Tidy up fruit trees
Remove dried-up fruit that are still hanging in fruit trees: they are real sources of infection. They can contain fungus spores which can give problems later.
Bare-rooted trees and hedge plants are ideal for planting now. Plant them as soon as possible, unless it is freezing. If you don’t have the time do so straight away, entrench them temporarily: dig a trench, place the plants in it or lay them in at a slant, and cover the roots with soil.
Aerate the lawn
• You can aerate the soil in places were there is often excess water (prick holes with a special aerator or garden fork).
• Only do this if there is no frost and the ground is not frozen.
• Avoid walking on a frozen lawn as much as possible. This avoids causing poor spots on the lawn. Regularly scatter sharp sand on such spots to make the ground less muddy.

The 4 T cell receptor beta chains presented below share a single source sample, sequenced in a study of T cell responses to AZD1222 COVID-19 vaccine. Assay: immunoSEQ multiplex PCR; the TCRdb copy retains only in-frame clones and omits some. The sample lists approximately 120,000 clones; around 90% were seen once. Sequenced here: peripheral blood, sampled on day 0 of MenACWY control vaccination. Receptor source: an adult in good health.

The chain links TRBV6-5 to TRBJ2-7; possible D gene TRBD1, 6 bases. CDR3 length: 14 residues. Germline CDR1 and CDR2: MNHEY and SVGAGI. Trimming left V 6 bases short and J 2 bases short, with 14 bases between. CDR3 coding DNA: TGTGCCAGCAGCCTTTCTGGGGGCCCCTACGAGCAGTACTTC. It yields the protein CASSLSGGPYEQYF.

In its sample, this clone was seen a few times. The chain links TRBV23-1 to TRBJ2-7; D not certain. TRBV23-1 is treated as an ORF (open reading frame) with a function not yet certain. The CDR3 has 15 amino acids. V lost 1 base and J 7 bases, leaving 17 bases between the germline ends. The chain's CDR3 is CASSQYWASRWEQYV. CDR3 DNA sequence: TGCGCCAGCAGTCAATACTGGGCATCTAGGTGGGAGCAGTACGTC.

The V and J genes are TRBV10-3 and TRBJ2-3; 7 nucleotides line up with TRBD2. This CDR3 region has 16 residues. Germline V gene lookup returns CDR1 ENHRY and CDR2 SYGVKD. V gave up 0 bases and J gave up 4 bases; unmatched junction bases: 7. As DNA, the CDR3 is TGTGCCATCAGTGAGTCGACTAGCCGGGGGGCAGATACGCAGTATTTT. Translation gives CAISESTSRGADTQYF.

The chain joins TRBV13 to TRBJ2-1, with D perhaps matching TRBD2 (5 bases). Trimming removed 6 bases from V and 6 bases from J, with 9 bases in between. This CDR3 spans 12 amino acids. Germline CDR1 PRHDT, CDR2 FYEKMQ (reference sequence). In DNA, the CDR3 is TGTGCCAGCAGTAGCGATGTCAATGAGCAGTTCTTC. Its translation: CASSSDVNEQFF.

A thick layer of snow offers excellent protection to your plants. Snow is highly insulating. However a layer of snow can press heavily on conifers with upward branches, which can cause the branches to bend and even snap off. Remove the snow in order to make sure that the tree isn’t permanently deformed.
The pond needs to breathe
An ice preventer helps ensure that your pond does not freeze over entirely. Harmful gasses can escape from the water and oxygen can get in. This keeps the pond healthy even if the water is covered in ice.
Build a pond
If you build a pond now - during frost-free weather - you can enjoy it from April. Use a good quality pond liner (rubber sheeting is very flexible even at low temperatures).
Check tree straps
A tree strap may be too tight and can grow into the bark. Loosen the strap. Straps which are too loose and are rubbing on a tree’s bark should be tightened a little.
Check container plants
• Check for infestations such as aphids and fungus.
• Clean up dropped leaves and dead twigs, since they can be a source of infection.
• Ensure that the air of the storage place where the pots are being over wintered is freshened regularly.
• Do not allow the rootballs to dry out completely.